clock menu more-arrow no yes

Filed under:

The Bard's Take: The Glove of Nick Ahmed

New, comments

Nick Ahmed is batting under .200 on the season, posting a wRC+ of 57 - and it doesn't matter.

Joe Camporeale-USA TODAY Sports

It seems like it was about this time last season I was writing with great frequency about how everyone just needing to give Nick Ahmed time, that his work with the glove was so good, that the team could afford to weather the deficiencies of his bat. I'd like to think that by the end of the season, I was able to turn at least a few people around and have them thinking similarly to me. This season, Nick Ahmed started off better than he did last year, but that sure hasn't lasted long. As of this writing, Ahmed is posting a triple-slash of .192 / .263 / .342 for a wRC+ of 57.

That's horrible. There is no other way to slice it. Yet, despite that interstate batting average and his low weighted runs, Nick Ahmed is still providing positive value for the team. That's right, the glove has been so good that even Fangraphs which give Ahmed almost no defensive credit at all, still has Ahmed as a net-positive contributor. Still, with that sort of batting line, it is going to be a difficult sell for many people that Nick Ahmed should remain the everyday starter for the Arizona Diamondbacks.

Let's give it a try though.

There are reasons to be bullish that things will turn around for Nick Ahmed at the plate. After all, he has struggled but bounced back at every level he has ever played at. Even last season, he had a strong run for three months in the middle of the season where his bat was good enough that he looked like a potential all-star shortstop. He has had extended stretches of months, not just days or a couple of weeks, where his approach at the plate paid off. Additionally, Nick Ahmed is not afraid to take his walks. In fact, Ahmed ranks fourth on the team with a 7.4% walk rate. Currently, that rate is just a bit below league average, but it still shows how much more willing to watch four pitches go wide than many of his teammates are. Walks alone could still help keep Ahmed a viable option.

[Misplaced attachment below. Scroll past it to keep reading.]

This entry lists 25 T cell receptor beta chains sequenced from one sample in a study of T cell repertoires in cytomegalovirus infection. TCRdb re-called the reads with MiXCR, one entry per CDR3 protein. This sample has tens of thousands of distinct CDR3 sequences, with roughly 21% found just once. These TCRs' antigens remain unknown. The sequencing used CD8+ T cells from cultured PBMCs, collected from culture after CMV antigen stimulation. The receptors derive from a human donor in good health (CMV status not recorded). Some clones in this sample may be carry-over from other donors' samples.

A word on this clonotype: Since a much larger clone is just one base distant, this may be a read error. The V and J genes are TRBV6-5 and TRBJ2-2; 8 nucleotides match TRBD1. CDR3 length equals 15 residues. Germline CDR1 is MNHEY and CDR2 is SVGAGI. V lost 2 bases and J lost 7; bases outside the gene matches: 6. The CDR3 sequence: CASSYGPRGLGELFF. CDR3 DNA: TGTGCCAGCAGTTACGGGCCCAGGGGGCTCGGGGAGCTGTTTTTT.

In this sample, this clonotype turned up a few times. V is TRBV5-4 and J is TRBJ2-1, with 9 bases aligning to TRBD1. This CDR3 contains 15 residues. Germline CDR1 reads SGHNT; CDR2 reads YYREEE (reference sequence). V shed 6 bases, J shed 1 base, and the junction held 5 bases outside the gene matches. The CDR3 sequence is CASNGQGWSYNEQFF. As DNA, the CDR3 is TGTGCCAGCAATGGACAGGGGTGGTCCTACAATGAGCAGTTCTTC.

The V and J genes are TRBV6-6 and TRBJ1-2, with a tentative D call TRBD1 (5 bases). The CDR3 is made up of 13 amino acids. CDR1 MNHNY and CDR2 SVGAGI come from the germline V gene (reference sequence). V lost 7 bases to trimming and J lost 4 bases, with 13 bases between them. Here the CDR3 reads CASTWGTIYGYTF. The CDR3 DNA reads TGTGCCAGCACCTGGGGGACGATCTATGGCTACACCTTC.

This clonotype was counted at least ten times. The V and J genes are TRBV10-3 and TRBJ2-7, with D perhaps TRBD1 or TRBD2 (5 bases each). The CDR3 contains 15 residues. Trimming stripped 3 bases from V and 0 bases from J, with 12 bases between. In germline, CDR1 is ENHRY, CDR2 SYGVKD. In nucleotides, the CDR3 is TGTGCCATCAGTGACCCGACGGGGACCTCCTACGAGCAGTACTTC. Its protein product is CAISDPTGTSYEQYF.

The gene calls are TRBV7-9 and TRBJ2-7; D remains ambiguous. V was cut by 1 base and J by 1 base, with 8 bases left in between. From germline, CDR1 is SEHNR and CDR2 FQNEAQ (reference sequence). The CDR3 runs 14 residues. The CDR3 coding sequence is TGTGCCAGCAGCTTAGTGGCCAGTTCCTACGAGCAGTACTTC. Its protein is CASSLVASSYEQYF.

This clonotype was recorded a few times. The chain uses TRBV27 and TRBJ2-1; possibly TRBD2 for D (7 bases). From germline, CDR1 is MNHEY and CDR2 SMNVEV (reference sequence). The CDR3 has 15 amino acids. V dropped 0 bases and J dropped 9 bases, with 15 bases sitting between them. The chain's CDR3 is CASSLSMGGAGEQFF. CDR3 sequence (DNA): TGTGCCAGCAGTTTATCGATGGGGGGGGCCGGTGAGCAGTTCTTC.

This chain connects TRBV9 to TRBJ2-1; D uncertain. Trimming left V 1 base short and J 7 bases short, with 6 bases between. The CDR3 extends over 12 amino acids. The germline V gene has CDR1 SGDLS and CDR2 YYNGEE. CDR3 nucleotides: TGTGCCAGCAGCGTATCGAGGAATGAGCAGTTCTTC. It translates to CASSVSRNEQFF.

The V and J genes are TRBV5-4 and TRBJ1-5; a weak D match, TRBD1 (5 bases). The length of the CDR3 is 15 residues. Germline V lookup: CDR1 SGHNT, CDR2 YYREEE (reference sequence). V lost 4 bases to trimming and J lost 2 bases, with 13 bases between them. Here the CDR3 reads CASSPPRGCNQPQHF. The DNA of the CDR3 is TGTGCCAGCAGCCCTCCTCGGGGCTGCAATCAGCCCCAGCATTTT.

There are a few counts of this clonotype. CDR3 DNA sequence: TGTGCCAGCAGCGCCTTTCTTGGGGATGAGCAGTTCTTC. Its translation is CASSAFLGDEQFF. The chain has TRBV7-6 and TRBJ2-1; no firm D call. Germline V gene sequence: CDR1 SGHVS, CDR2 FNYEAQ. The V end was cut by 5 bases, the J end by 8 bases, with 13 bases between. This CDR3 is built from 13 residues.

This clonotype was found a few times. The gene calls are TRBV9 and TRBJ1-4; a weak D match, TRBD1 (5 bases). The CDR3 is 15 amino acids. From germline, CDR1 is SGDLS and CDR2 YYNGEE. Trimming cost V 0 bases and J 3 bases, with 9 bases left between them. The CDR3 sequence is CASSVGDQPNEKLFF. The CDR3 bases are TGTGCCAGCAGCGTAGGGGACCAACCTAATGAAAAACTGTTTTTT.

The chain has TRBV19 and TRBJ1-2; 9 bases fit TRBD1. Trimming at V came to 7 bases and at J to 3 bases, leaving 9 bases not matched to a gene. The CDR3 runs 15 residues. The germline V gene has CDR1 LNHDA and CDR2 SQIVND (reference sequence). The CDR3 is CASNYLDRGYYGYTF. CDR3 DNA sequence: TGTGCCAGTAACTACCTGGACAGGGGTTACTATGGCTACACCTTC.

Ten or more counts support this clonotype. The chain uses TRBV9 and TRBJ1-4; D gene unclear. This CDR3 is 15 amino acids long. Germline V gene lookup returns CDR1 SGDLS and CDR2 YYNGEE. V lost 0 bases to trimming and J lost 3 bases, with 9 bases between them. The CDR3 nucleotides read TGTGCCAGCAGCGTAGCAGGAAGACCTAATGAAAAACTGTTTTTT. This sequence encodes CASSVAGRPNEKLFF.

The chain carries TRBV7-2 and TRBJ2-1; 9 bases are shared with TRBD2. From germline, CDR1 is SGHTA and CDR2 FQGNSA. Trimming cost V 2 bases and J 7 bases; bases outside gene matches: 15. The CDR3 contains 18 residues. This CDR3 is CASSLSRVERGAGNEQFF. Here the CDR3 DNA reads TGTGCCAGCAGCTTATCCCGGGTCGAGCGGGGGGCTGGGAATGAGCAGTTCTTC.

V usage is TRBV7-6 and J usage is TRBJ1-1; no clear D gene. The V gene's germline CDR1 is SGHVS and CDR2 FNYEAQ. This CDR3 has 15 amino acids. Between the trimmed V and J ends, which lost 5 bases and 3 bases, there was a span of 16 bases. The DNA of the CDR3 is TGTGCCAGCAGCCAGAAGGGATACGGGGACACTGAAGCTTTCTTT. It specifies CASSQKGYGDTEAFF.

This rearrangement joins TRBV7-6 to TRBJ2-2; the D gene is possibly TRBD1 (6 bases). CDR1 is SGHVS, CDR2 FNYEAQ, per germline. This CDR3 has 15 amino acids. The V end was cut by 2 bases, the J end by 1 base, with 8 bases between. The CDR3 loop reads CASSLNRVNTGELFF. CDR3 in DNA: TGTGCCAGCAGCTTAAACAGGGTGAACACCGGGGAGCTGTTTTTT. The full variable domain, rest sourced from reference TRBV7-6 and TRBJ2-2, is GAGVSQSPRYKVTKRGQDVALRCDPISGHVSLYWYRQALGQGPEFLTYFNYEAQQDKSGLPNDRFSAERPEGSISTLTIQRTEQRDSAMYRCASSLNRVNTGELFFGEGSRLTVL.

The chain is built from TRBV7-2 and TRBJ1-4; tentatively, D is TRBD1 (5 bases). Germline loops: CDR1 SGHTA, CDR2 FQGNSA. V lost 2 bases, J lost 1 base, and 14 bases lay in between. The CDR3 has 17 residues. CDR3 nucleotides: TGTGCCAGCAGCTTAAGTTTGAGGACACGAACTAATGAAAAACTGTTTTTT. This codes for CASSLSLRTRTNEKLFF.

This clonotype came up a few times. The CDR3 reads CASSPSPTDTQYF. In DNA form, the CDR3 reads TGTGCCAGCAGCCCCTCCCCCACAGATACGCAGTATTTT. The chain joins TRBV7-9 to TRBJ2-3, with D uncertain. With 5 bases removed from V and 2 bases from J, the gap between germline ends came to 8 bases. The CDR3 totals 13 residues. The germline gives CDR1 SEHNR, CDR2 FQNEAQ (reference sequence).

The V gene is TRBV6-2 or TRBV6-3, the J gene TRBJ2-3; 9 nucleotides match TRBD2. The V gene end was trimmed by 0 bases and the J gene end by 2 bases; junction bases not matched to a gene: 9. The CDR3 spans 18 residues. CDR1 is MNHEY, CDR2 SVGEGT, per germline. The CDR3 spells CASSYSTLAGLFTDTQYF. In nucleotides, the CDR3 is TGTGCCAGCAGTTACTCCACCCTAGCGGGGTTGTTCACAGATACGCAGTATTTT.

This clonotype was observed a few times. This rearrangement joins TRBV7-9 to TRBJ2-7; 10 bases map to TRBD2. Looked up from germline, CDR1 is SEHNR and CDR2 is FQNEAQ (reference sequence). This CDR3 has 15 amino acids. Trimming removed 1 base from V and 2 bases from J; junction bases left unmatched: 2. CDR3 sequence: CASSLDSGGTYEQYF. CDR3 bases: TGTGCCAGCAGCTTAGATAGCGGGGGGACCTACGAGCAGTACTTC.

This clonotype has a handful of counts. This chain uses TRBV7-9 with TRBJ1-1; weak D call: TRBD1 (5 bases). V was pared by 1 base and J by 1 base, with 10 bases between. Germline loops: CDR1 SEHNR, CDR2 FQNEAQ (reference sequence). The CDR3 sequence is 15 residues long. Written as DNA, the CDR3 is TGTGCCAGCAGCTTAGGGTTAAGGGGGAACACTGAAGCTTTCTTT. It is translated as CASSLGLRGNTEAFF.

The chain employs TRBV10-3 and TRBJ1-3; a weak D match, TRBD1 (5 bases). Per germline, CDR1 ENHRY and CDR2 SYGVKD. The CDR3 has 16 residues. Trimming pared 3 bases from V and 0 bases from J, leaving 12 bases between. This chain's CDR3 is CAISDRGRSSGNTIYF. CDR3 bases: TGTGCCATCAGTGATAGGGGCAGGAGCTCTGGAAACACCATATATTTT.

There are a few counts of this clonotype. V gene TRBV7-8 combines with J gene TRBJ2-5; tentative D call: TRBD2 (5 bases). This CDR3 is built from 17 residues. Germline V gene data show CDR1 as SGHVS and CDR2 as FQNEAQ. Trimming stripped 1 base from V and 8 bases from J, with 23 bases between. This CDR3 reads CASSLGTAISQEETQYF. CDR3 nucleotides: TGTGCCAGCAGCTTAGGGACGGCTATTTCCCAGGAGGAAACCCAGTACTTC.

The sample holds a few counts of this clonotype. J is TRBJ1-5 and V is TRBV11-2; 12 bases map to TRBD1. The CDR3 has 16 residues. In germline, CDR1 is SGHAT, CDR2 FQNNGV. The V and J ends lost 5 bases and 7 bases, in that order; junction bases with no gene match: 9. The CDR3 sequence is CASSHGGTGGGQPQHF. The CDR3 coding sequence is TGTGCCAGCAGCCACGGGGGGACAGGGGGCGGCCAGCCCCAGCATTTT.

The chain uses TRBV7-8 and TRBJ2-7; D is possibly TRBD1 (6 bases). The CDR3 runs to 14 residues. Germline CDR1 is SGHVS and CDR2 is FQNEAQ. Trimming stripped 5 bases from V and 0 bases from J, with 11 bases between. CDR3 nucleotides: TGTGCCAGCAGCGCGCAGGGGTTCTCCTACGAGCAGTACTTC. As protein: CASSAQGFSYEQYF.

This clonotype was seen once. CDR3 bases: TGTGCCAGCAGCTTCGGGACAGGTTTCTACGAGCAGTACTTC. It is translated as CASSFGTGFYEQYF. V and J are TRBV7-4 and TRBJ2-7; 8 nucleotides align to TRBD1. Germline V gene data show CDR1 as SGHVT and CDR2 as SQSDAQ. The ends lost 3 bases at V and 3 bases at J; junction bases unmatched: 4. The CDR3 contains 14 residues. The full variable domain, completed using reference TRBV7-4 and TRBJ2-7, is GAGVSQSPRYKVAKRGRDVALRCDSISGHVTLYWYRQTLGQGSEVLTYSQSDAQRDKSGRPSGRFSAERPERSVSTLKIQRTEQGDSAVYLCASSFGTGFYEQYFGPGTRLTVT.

For more encouraging numbers though, there is Ahmed's hard-hit percentage. Last season, while Ahmed was putting together a rather woeful offensive season, his hard-hit rate was 21.6%. This season it currently stands at 35.9%. What's more is that, with his new, more compact swing, Ahmed's ability to hit the ball with more authority looks sustainable. That's a very important point, since it should pay off in another area, BABIP. Last season, Nick Ahmed was a man of BABIP extremes. When he was going poorly, his BABIP was mind-bogglingly bad. Yet when he was going right, his BABIP was what the pundits like to politely call "unsustainable". In the end, it mostly balanced itself out though. Well, this season, despite a strong start, Nick Ahmed currently sports a BABIP of .183 on the season, compared to a league average of .297. Because Ahmed hits so many grounders, Ahmed's BABIP is probably always going to remain on the lower side, but even a blind squirrel eventually finds a nut. So far it could be argued that Ahmed has an entire army of blind squirrels out there yet to find a nut. That hard-hit percentage though tells us that his BABIP, which is more than 100 points below league average, is bound to come back up. Even if Ahmed's BABIP falls 50 points short of league average, that would elevate his BABIP by a full 64 points. If Ahmed were sporting that BABIP right now, he would be batting .260, not 197. The current league average for shortstops is only a .250 batting average.